#MeToo spearhead Alyssa Milano under fire for supporting former VP Joe Biden over misconduct allegations

While the Hollywood star has been widely praised for spearheading the #MeToo movement, she is now facing flak for making light of the accusations against Biden


                            #MeToo spearhead Alyssa Milano under fire for supporting former VP Joe Biden over misconduct allegations

Actress Alyssa Milano, lauded for spearheading the #MeToo movement that notably brought down a series of sexual predators in the entertainment industry, has defended former Vice President Joe Biden, after multiple women came forward with their tales of the potential 2020 presidential candidate's misconduct with them.

In a lengthy statement on Twitter, Milano said we should "believe all women" but also believe Biden because "we cannot assume all women's experiences are the same."

Nonetheless, quite a few were in disagreement with the Hollywood star and accused her of selectively focusing on her positive experiences with the Democratic frontrunner and playing down the women who have accused him behaving inappropriately.

Alyssa Milano attends the Season 1 premiere of Netflix's 'Insatiable' at ArcLight Hollywood on August 9, 2018, in Hollywood, California. (Getty)
Alyssa Milano attends the Season 1 premiere of Netflix's 'Insatiable' at ArcLight Hollywood on August 9, 2018, in Hollywood, California. (Getty)

 

Former Nevada State Senator Lucy Flores, a Democrat, recalled an experience at a campaign rally in 2014 that changed "how I saw Biden." Writing for The Cut in an account published Friday, she said, "I felt him get closer to me from behind. He leaned further in and inhaled my hair. I was mortified. I thought to myself, 'I didn’t wash my hair today and the vice-president of the United States is smelling it. And also, what in the actual f***? Why is the vice-president of the United States smelling my hair?' He proceeded to plant a big slow kiss on the back of my head. My brain couldn’t process what was happening. I was embarrassed. I was shocked. I was confused."

A second accuser, Amy Lappos, came forward on Monday and described a similar encounter with Biden in 2009 when he allegedly "crossed the line." Speaking to The Courant, she said, "He put his hand around my neck and pulled me in to rub noses with me. When he was pulling me in, I thought he was going to kiss me on the mouth. I never filed a complaint, to be honest, because he was the vice president. I was a nobody. There’s absolutely a line of decency. There’s a line of respect. Crossing that line is not grandfatherly. It’s not cultural. It’s not affection. It’s sexism or misogyny."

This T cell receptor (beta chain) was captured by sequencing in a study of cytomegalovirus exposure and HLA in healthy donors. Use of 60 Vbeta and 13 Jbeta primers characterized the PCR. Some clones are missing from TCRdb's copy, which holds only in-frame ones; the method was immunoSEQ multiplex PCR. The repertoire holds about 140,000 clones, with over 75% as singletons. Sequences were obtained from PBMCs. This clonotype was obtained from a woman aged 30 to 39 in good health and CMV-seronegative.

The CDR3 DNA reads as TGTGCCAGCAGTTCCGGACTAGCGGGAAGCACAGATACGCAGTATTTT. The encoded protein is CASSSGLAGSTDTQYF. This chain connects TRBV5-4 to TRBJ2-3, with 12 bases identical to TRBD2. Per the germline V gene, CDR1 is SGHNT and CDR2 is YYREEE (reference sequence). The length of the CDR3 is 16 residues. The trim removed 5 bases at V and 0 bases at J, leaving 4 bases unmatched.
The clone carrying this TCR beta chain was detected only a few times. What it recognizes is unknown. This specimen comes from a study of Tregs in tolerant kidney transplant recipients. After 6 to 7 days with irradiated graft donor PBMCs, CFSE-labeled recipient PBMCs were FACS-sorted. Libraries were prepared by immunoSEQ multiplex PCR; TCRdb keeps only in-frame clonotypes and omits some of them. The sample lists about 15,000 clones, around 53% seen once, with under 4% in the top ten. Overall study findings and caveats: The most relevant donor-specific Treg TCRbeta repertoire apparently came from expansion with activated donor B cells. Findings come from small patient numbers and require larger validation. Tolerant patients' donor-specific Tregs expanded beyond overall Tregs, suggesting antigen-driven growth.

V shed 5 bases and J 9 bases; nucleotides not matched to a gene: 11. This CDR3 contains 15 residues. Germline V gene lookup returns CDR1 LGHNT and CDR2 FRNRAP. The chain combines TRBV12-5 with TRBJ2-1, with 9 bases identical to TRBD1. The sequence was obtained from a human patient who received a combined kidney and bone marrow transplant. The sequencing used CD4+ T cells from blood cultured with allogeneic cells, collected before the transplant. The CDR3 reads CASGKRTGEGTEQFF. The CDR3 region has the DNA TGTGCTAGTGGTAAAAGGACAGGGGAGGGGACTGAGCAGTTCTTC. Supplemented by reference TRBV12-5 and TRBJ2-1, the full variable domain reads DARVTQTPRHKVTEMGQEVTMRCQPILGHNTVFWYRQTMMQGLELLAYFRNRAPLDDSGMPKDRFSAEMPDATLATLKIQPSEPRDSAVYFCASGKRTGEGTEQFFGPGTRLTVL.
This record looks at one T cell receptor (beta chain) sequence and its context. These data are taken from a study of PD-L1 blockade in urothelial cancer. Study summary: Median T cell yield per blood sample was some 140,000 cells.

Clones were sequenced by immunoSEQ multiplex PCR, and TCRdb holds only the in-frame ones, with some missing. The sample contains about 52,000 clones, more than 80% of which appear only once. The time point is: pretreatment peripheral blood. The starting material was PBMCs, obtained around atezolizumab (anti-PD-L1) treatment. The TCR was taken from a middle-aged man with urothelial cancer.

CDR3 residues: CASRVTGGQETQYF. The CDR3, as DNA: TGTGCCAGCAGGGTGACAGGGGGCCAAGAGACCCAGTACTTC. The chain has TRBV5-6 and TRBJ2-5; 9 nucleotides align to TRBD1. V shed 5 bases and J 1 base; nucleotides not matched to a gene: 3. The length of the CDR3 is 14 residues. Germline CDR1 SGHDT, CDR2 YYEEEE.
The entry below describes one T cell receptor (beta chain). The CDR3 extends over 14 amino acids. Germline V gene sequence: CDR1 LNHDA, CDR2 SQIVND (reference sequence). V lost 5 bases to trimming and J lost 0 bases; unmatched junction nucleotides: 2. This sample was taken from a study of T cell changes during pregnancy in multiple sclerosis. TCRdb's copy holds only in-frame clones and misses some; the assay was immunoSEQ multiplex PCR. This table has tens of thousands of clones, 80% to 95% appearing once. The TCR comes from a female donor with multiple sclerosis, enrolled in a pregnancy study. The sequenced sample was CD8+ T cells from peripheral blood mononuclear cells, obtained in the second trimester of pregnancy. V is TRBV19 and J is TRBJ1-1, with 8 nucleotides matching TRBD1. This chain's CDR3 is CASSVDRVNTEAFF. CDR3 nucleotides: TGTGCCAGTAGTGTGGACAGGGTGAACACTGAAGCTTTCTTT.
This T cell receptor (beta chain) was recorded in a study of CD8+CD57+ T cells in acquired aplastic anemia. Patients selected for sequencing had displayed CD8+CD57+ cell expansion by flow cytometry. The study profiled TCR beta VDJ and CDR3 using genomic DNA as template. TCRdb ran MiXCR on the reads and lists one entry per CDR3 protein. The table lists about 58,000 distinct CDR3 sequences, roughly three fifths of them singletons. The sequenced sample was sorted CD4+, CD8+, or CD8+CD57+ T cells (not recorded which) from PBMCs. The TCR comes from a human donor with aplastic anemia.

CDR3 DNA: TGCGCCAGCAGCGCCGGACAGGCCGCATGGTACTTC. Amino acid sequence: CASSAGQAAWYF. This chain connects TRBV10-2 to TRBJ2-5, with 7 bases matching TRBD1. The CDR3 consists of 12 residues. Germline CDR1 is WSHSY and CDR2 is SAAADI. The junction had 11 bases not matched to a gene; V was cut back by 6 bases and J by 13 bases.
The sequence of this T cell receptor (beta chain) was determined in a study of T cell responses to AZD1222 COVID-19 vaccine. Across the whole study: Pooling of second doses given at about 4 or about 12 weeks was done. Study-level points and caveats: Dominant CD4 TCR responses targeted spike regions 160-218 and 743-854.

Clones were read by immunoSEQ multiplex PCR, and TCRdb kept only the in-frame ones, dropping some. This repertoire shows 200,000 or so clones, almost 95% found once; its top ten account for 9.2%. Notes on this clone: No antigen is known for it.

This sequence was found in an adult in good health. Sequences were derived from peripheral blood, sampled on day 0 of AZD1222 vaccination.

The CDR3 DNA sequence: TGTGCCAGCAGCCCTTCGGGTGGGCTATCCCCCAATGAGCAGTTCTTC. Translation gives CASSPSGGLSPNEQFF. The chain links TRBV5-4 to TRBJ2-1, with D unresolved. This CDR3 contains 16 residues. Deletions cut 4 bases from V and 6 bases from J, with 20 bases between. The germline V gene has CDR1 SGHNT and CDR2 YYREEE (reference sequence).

Democratic candidate for lieutenant governor and current Nevada Assemblywoman Lucy Flores (D-Las Vegas) (L) introduces U.S. Vice President Joe Biden at a get-out-the-vote rally at a union hall on November 1, 2014, in Las Vegas, Nevada. (Getty)
Democratic candidate for lieutenant governor and current Nevada Assemblywoman Lucy Flores (D-Las Vegas) (L) introduces U.S. Vice President Joe Biden at a get-out-the-vote rally at a union hall on November 1, 2014, in Las Vegas, Nevada. (Getty)

 

However, Milano chose not to criticize the former Vice President based on her personal experiences with him. She posted a series of tweets on Monday defending the potential presidential candidate - a far cry from her previous approach of fiercely holding those accused of sexual misconduct accountable for their alleged actions.

Posting a photo of her and Biden, the actress wrote: "I am proud to call Joe Biden a friend. He has been a leader and a champion on fighting violence against women for many years, and I have been fortunate to accompany him to events with survivors where he has listened to their stories, empathized with them, and comforted them. That's who Joe Biden is — a warm, generous individual who believes it's on all of us to pay attention to women's stories and experiences."

She continued: "Biden started Its On Us because he believes to meaningfully change our culture, everyone — including those often left out of the conversation like college athletes and fraternity brothers — needed to be part of the movement. Joe Biden’s response that he never meant to make anyone uncomfortable and that he'll listen and learn from anyone who says otherwise is exactly the leadership we need to build a culture where women are heard and are equal."



 

 

Milano went a step further to unburden her longtime friend, saying those who had come forward must be heard, but "we cannot assume all women's experiences" were the same.

"I respect Lucy Flores' decision to share her story and agree with Biden that we all must pay attention to it," she wrote. "But, just as we must believe women that decide to come forward, we cannot assume all women's experiences are the same. I believe that Joe Biden's intent has never been to make anyone uncomfortable, and that his kind, empathetic leadership is what our country needs."

However, responses on social media were majorly stacked against Milano, who is regarded as a feminist icon especially after she boldly started a conversation about #MeToo back in 2016. Several unabashed sexual deviants were exposed after their victims, encouraged by Milano's fearlessness, finally found a platform to speak out openly about what they suffered. That said, it looks like Milano's selective outrage with regard to Biden has disappointed quite a few of her fervent supporters.

Here are some reactions from Twitter: